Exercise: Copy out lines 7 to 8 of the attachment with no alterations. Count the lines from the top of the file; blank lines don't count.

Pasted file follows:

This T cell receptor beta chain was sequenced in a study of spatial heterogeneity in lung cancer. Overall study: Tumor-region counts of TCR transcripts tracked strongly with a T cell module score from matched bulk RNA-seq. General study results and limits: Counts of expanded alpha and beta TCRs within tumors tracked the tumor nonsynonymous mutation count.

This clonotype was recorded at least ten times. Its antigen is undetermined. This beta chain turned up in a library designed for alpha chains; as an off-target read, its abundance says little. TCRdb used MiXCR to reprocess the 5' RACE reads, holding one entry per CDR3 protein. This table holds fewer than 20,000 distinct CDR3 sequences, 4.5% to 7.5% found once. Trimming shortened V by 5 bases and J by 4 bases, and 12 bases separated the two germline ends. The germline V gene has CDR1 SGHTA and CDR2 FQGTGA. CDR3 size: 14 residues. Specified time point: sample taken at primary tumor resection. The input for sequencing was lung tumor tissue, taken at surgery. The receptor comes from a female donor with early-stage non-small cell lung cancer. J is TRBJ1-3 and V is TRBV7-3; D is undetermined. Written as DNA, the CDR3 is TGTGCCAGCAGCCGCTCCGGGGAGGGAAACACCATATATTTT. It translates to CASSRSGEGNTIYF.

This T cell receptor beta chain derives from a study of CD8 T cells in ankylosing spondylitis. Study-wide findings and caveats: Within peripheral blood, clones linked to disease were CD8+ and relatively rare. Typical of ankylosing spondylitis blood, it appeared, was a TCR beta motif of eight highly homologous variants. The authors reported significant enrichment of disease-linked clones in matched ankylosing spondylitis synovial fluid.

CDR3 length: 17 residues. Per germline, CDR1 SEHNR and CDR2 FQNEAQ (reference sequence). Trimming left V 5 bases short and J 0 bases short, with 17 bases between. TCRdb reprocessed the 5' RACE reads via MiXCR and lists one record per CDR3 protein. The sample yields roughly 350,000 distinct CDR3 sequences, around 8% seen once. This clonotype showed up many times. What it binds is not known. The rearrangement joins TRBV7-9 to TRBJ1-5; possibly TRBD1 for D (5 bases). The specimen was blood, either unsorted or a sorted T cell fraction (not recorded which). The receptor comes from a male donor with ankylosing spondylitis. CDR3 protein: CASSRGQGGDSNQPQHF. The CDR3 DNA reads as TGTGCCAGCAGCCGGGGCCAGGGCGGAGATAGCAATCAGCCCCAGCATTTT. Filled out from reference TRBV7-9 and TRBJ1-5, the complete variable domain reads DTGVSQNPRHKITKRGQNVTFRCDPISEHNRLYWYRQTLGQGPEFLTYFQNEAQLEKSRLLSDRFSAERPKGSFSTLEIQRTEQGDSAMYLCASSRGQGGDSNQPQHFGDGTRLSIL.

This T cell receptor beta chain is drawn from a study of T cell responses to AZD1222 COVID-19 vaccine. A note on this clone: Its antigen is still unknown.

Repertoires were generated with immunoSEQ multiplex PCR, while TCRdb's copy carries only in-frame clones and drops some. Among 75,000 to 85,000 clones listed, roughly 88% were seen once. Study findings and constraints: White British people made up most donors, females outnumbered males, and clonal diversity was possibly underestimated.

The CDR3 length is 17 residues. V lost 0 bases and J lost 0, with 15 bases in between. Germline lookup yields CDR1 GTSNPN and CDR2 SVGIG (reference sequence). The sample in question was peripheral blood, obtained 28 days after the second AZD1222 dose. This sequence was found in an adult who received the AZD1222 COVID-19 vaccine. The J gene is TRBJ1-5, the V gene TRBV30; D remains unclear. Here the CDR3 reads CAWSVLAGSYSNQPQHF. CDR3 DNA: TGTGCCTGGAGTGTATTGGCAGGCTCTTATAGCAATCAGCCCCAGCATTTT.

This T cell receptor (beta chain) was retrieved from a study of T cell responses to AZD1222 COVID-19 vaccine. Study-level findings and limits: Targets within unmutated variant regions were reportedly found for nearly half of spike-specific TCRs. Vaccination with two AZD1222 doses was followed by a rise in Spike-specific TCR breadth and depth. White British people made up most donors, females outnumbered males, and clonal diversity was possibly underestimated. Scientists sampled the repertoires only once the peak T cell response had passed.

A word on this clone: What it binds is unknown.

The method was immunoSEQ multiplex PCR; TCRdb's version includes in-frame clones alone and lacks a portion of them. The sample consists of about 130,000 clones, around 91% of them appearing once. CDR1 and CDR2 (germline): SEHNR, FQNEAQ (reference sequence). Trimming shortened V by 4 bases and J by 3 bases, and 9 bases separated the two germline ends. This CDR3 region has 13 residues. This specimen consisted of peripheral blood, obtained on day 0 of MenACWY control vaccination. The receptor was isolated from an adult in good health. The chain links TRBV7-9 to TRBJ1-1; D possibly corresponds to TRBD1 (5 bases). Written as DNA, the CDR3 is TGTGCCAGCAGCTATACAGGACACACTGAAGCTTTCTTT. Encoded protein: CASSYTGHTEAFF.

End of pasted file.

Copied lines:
The CDR3 length is 17 residues. V lost 0 bases and J lost 0, with 15 bases in between. Germline lookup yields CDR1 GTSNPN and CDR2 SVGIG (reference sequence). The sample in question was peripheral blood, obtained 28 days after the second AZD1222 dose. This sequence was found in an adult who received the AZD1222 COVID-19 vaccine. The J gene is TRBJ1-5, the V gene TRBV30; D remains unclear. Here the CDR3 reads CAWSVLAGSYSNQPQHF. CDR3 DNA: TGTGCCTGGAGTGTATTGGCAGGCTCTTATAGCAATCAGCCCCAGCATTTT.

This T cell receptor (beta chain) was retrieved from a study of T cell responses to AZD1222 COVID-19 vaccine. Study-level findings and limits: Targets within unmutated variant regions were reportedly found for nearly half of spike-specific TCRs. Vaccination with two AZD1222 doses was followed by a rise in Spike-specific TCR breadth and depth. White British people made up most donors, females outnumbered males, and clonal diversity was possibly underestimated. Scientists sampled the repertoires only once the peak T cell response had passed.